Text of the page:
"May I use your bathroom?" In retrospect, I can't believe I asked this, except that my bladder was overtaking my brain.
"Absolutely not," he said, as if a simple no would lead to some persuasive arguing that would wear him down.

Continuing on my journey, I passed an Anglican church that rings actual bells on Sunday morning. They play 'Ode to Joy,' making me feel like I'm in the movie 'Sound of Music,' and have just gotten married in a beautiful cathedral. It inspires me to sing, 'How do you Solve a Problem Like Maria?' I can get away with that kind of thing in Winnipeg, because no one knows me and anyway, Clarence is impossible to embarrass. 

But back to my bladder. Since it's the size of a soy nut, I decided to stop at the Safeway across from our building. The small bathroom at the back is tucked between the egg fridge and the meat counter. A strong odor of cigar met my nose when I stepped inside. As I exited, a guy in an apron was standing there with a frown on his face.

'Someone's been smoking a cigar,' I tattled helpfully.
"It's not allowed," he said, glaring at me.
"I know. I'm just reporting it."
"Especially cigars. They stink up the whole place."
"I know. I..." He walked away, leaving me feeling as if I really had smoked a cigar in the bathroom. As if I'd just forgotten it. His certainty was very unsettling.

Feeling disoriented, I headed home. Why, I wondered, can't we have real way stations? Ones with helpful attendants, convenient bathrooms and guides willing to satisfy one's curiosity? Wouldn't life be wonderful if, every day, we were met with snacks, hot towels and comfy chairs wherever we went? I'd like that. For now, though, I'll settle for my friendly apartment building, where nobody knows my name, but where people will hold the elevator and even say hello. It's a start.

Thursday, September 4, 2014

While You Were Sleeping

At four in the morning, there is not much to do around my place. Especially when the house is full of people, including a toddler who wakes at the slightest sound. Exhausted, bored, and fearing the appearance of a rambunctious one year old, I hid out in the bathroom.

After styling my hair in a variety of fashions I would never wear publicly, I decided to try on my youngest daughter's discarded make-up.  Sleepless night lesson number one:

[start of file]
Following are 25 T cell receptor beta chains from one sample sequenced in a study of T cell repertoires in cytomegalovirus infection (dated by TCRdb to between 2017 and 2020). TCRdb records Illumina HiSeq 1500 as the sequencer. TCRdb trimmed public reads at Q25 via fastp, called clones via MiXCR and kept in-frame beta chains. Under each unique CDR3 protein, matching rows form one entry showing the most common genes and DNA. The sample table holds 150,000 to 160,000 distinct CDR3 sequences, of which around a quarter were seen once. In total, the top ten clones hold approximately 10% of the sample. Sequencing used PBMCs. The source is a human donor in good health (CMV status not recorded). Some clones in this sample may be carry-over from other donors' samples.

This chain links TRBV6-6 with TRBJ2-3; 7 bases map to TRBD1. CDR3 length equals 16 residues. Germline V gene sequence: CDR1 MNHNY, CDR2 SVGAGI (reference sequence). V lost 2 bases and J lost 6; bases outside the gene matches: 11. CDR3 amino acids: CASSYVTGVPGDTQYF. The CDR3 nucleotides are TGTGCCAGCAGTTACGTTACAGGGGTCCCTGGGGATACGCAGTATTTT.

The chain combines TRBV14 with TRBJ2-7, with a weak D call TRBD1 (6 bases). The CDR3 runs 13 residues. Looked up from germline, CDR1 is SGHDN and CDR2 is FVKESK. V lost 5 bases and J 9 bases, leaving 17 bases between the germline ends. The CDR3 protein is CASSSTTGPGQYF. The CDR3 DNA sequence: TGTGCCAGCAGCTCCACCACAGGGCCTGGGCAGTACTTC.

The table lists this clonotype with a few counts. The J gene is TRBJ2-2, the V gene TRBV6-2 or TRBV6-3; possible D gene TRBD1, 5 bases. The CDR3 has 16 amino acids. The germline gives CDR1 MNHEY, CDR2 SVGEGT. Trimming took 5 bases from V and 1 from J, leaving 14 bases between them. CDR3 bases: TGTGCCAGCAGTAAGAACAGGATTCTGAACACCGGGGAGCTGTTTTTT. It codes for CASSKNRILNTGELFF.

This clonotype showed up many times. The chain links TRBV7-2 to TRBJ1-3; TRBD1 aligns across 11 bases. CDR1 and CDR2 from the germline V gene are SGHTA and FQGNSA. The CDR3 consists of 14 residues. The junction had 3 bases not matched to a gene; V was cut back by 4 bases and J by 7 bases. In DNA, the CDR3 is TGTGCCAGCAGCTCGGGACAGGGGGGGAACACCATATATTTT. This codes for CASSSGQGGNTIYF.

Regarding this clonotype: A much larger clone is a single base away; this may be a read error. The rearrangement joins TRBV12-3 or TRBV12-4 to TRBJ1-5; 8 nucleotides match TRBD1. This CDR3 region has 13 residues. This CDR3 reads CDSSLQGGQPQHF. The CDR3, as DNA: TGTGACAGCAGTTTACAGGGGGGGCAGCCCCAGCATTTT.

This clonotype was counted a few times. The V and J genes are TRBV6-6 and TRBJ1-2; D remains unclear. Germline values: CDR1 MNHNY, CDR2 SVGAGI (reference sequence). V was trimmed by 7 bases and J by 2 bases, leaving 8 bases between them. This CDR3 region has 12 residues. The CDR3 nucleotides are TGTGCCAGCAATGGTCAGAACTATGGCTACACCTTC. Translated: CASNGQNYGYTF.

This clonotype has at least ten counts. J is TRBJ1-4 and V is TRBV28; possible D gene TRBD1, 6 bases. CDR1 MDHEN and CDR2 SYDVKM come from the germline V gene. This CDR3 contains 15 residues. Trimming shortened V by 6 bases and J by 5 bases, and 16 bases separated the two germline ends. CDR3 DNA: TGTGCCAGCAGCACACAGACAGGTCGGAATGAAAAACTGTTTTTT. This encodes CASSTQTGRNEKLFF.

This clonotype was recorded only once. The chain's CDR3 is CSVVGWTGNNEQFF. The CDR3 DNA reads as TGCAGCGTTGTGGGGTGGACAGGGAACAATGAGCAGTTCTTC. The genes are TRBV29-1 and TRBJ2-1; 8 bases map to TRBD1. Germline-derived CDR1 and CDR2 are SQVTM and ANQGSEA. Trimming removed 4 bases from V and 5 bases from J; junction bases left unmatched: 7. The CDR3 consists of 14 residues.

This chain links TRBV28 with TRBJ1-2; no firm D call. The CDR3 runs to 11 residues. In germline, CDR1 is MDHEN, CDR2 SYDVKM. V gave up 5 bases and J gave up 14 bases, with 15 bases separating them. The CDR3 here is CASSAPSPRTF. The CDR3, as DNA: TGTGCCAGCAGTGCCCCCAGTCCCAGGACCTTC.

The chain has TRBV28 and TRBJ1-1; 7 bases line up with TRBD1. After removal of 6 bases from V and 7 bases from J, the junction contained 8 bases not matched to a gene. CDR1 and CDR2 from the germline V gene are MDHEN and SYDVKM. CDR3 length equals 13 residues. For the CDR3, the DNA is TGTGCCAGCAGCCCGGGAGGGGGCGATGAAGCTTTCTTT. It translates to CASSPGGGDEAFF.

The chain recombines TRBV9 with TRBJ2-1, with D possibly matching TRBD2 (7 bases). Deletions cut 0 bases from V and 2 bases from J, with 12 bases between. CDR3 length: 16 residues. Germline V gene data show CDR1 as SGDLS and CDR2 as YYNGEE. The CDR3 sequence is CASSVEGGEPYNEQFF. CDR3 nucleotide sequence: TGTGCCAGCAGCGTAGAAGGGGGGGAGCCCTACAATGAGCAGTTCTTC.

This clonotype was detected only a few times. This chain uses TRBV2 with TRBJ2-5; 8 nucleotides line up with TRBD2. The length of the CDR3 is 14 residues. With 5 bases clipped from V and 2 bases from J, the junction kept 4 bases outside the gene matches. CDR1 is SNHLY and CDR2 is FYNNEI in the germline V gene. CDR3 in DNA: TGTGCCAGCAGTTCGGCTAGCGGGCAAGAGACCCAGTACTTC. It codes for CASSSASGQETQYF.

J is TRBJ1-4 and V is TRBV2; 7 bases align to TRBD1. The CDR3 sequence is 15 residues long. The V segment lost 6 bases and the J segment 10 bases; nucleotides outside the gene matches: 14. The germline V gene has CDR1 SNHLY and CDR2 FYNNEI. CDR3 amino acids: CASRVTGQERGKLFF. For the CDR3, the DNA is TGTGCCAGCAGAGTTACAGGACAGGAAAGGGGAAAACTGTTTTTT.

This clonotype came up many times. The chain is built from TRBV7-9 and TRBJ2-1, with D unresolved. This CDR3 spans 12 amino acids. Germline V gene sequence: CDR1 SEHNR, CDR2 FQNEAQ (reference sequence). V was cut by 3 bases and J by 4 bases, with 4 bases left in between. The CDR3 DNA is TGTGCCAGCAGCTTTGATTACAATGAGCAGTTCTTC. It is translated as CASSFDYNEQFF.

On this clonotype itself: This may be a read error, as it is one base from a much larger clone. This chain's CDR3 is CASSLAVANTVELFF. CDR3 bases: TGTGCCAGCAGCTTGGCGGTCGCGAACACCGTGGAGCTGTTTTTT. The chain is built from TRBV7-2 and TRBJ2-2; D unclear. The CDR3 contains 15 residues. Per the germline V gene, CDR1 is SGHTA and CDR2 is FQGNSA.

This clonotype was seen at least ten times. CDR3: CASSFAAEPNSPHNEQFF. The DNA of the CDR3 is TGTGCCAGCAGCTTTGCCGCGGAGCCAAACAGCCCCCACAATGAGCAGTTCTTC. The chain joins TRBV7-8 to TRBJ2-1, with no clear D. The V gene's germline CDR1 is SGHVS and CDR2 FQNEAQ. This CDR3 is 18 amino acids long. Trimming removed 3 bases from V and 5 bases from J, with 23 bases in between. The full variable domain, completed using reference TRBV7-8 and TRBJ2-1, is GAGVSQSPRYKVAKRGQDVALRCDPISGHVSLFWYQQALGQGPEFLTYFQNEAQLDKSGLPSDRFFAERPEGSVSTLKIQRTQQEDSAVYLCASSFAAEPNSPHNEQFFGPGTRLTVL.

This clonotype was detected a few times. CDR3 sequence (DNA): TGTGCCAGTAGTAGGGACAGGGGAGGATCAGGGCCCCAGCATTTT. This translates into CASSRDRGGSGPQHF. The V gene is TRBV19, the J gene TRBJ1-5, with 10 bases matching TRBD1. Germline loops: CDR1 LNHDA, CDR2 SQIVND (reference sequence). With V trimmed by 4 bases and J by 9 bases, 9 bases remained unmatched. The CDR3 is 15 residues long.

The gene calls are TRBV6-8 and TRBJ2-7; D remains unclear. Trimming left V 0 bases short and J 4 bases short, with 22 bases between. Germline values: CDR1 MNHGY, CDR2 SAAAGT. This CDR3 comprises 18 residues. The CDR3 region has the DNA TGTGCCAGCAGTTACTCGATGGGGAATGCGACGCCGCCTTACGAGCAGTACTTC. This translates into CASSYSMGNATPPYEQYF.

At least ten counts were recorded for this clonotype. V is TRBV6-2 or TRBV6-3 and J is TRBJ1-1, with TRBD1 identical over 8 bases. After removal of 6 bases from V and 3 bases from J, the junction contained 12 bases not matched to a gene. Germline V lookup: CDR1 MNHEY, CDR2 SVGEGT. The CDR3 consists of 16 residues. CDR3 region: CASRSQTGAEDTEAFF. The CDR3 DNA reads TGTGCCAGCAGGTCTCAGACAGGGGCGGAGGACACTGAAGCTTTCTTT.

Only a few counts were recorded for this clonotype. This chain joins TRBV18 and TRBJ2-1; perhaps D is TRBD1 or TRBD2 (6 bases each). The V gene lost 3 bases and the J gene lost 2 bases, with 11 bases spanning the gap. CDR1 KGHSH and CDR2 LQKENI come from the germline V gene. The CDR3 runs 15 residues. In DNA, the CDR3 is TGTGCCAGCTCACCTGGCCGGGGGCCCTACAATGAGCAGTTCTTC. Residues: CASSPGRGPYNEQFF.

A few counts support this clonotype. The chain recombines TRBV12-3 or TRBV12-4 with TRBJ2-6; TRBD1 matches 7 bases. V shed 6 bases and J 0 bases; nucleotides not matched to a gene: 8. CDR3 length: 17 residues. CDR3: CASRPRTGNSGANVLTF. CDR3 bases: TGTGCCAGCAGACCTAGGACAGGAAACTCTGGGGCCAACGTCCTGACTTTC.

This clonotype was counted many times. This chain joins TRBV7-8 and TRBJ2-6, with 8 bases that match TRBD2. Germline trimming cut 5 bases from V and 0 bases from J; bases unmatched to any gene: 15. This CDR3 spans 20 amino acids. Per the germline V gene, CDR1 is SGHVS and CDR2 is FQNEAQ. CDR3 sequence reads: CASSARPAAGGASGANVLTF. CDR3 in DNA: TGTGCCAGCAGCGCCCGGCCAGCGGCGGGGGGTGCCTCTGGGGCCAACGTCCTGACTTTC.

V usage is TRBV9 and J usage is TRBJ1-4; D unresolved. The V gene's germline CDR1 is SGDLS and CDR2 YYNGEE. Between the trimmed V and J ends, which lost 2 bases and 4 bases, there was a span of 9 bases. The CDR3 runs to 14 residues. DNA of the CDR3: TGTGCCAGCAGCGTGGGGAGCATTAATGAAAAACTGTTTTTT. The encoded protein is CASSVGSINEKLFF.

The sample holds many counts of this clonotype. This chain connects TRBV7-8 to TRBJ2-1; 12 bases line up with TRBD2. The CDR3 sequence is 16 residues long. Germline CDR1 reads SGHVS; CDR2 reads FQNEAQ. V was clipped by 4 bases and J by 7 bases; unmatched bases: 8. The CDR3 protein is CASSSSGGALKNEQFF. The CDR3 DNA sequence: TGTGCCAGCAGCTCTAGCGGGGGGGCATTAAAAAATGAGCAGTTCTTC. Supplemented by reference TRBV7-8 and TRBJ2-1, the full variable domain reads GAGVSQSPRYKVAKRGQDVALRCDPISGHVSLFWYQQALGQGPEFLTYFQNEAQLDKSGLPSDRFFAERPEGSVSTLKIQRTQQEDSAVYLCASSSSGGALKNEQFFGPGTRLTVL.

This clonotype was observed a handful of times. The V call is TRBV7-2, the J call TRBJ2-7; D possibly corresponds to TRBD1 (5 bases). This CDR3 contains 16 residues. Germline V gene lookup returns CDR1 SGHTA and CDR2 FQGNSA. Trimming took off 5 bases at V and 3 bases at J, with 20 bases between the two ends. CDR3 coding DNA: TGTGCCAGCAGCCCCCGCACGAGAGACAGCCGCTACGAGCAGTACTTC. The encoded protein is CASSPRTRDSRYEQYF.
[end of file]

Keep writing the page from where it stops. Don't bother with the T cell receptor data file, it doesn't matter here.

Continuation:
I can never use a black eyebrow pencil.

My eyebrows bec0me exaggerated question marks, as if pondering the fate of the world during a zombie apocalypse. I look like Joan Crawford, the later years. Much, much later.  Or someone creeping through a darkened hallway in a horror movie. Possibly a zombie movie.

Red lipstick is also a mistake. The bold color on pale, tired skin says crazed prostitute with a chainsaw behind her back.

There should be a hotline installed in bathrooms for people who can't sleep. It would connect us to others suffering the same problem. A therapist could be on hand to answer the questions one ponders in the darkness of the night. Overblown, fueled by sleeplessness, they weigh on you like an anchor from the Titanic.

It's not even the serious things that occupy my mind at three am. It's my deceased in-law's slide collection, at least thirty carousels worth, that sits in our back garage. Or the fact that I live in Manitoba and winter is coming.   And I don't know how to use our snow blower, and my husband spends part of his time in Winnipeg. And won't teach me because he thinks I'm going to cut off my foot. It's all completely ridiculous. But that's the working of an illogical, sleep deprived mind.   

Does a sense of aloneness creates a feeling of desperation? Or is it the fear of tiredness, that next-day-ache that settles into your bones? Whatever it is, while you were sleeping, I came to terms with a few things. Like, it is better to try on make-up in the middle of the night than lie there cursing the darkness. Or my messy garage. Or snow.

I hear the babbling of little voices. Time to creep back to bed.